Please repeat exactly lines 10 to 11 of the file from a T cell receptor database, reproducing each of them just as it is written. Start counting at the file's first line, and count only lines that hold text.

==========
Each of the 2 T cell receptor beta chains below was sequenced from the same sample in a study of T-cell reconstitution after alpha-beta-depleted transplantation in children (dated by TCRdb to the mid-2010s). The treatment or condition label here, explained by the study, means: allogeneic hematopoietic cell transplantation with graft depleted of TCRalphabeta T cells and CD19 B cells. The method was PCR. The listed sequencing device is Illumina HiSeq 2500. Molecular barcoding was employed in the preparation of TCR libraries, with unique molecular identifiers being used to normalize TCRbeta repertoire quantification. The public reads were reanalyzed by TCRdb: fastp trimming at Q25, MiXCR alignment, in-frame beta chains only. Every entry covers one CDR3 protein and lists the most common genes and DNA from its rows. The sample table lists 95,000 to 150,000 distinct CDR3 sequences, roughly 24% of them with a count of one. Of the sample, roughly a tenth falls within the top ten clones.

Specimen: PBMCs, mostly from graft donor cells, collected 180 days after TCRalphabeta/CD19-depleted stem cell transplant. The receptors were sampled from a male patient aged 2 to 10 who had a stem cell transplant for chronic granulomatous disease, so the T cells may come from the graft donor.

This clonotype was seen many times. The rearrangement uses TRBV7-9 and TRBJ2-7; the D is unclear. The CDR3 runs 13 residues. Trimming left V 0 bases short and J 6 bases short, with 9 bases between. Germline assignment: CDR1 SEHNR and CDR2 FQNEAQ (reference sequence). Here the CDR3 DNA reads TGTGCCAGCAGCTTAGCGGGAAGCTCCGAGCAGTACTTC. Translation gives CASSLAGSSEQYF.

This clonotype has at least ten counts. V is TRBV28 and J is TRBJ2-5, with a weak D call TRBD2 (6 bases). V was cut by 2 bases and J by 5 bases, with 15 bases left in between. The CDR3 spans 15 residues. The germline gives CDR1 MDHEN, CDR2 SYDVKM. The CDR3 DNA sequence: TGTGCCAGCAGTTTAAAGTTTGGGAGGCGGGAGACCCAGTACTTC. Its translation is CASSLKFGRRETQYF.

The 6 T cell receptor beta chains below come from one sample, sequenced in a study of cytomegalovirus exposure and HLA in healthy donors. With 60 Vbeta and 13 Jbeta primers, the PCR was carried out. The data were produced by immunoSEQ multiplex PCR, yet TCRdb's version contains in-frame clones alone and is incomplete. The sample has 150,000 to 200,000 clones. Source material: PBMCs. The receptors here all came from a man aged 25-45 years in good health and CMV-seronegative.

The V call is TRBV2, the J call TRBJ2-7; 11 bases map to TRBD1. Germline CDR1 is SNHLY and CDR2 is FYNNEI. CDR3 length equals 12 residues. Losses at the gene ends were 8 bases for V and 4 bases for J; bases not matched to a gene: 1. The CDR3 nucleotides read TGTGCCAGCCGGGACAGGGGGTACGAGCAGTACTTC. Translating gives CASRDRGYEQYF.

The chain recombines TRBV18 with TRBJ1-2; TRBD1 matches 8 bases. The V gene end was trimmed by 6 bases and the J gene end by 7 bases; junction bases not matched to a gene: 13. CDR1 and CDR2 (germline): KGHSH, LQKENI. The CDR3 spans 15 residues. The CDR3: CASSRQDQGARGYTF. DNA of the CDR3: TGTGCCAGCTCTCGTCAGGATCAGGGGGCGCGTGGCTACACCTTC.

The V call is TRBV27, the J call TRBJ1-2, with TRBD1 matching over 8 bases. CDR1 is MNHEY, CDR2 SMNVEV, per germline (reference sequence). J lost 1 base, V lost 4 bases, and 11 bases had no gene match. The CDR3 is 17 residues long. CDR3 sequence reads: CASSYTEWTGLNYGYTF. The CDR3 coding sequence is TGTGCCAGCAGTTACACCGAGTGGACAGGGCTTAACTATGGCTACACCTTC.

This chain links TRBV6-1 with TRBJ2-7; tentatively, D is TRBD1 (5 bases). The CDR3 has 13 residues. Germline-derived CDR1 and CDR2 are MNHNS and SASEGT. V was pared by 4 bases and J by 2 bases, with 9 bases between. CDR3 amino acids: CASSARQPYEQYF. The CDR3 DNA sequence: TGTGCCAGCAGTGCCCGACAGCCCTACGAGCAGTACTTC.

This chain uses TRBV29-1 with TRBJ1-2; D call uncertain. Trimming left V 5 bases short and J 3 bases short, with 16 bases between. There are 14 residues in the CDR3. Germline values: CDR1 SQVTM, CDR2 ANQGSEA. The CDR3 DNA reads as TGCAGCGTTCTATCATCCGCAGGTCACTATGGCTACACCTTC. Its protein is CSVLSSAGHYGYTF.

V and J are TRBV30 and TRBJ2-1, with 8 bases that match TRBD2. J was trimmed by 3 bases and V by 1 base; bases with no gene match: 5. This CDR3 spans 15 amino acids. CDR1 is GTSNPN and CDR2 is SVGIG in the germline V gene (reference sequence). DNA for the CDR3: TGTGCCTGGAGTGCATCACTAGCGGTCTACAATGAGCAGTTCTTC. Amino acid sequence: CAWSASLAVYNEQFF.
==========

This chain uses TRBV29-1 with TRBJ1-2; D call uncertain. Trimming left V 5 bases short and J 3 bases short, with 16 bases between. There are 14 residues in the CDR3. Germline values: CDR1 SQVTM, CDR2 ANQGSEA. The CDR3 DNA reads as TGCAGCGTTCTATCATCCGCAGGTCACTATGGCTACACCTTC. Its protein is CSVLSSAGHYGYTF.

V and J are TRBV30 and TRBJ2-1, with 8 bases that match TRBD2. J was trimmed by 3 bases and V by 1 base; bases with no gene match: 5. This CDR3 spans 15 amino acids. CDR1 is GTSNPN and CDR2 is SVGIG in the germline V gene (reference sequence). DNA for the CDR3: TGTGCCTGGAGTGCATCACTAGCGGTCTACAATGAGCAGTTCTTC. Amino acid sequence: CAWSASLAVYNEQFF.